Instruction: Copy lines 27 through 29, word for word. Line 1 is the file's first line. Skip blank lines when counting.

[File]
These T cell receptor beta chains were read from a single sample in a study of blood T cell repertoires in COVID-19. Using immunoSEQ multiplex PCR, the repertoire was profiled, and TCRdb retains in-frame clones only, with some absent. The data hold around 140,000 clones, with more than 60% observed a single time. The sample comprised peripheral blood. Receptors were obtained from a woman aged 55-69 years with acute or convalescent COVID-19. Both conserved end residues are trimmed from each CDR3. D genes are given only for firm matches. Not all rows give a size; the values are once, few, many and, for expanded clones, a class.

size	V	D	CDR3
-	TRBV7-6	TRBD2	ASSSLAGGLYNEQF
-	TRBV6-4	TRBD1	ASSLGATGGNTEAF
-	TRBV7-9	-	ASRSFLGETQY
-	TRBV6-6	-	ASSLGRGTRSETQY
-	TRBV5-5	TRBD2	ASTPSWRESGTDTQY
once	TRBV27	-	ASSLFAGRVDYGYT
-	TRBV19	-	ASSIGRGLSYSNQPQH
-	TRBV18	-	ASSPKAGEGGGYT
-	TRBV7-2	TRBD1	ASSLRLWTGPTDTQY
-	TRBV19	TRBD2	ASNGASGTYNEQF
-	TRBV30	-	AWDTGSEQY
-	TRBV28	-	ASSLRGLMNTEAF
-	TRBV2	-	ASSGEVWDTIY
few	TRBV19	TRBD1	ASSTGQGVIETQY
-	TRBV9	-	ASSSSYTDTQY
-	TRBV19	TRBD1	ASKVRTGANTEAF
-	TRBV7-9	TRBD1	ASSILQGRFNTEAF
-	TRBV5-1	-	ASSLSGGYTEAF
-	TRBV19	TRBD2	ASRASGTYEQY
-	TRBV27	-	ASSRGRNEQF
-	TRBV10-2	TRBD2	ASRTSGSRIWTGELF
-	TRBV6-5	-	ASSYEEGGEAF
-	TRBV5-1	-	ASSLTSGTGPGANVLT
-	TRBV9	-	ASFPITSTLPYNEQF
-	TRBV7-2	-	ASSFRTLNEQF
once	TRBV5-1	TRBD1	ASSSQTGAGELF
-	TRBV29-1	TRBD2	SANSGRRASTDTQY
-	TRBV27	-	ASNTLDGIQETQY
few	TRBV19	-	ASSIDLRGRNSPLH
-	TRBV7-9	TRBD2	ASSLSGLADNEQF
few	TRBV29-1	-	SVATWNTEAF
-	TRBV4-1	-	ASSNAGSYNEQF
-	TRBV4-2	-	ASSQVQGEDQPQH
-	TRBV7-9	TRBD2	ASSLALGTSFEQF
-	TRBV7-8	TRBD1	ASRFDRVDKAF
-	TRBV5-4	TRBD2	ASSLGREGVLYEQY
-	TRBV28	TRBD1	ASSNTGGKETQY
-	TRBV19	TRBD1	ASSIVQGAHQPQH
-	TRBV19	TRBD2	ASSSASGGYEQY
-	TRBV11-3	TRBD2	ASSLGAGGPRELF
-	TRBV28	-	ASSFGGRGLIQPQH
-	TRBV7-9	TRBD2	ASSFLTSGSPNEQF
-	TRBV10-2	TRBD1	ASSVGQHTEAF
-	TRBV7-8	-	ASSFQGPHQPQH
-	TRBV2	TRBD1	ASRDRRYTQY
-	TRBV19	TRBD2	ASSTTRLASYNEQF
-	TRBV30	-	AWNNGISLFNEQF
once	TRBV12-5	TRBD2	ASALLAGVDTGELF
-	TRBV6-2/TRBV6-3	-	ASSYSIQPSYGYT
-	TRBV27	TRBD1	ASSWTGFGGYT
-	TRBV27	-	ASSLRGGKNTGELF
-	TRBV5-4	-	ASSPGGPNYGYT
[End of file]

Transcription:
-	TRBV7-2	-	ASSFRTLNEQF
once	TRBV5-1	TRBD1	ASSSQTGAGELF
-	TRBV29-1	TRBD2	SANSGRRASTDTQY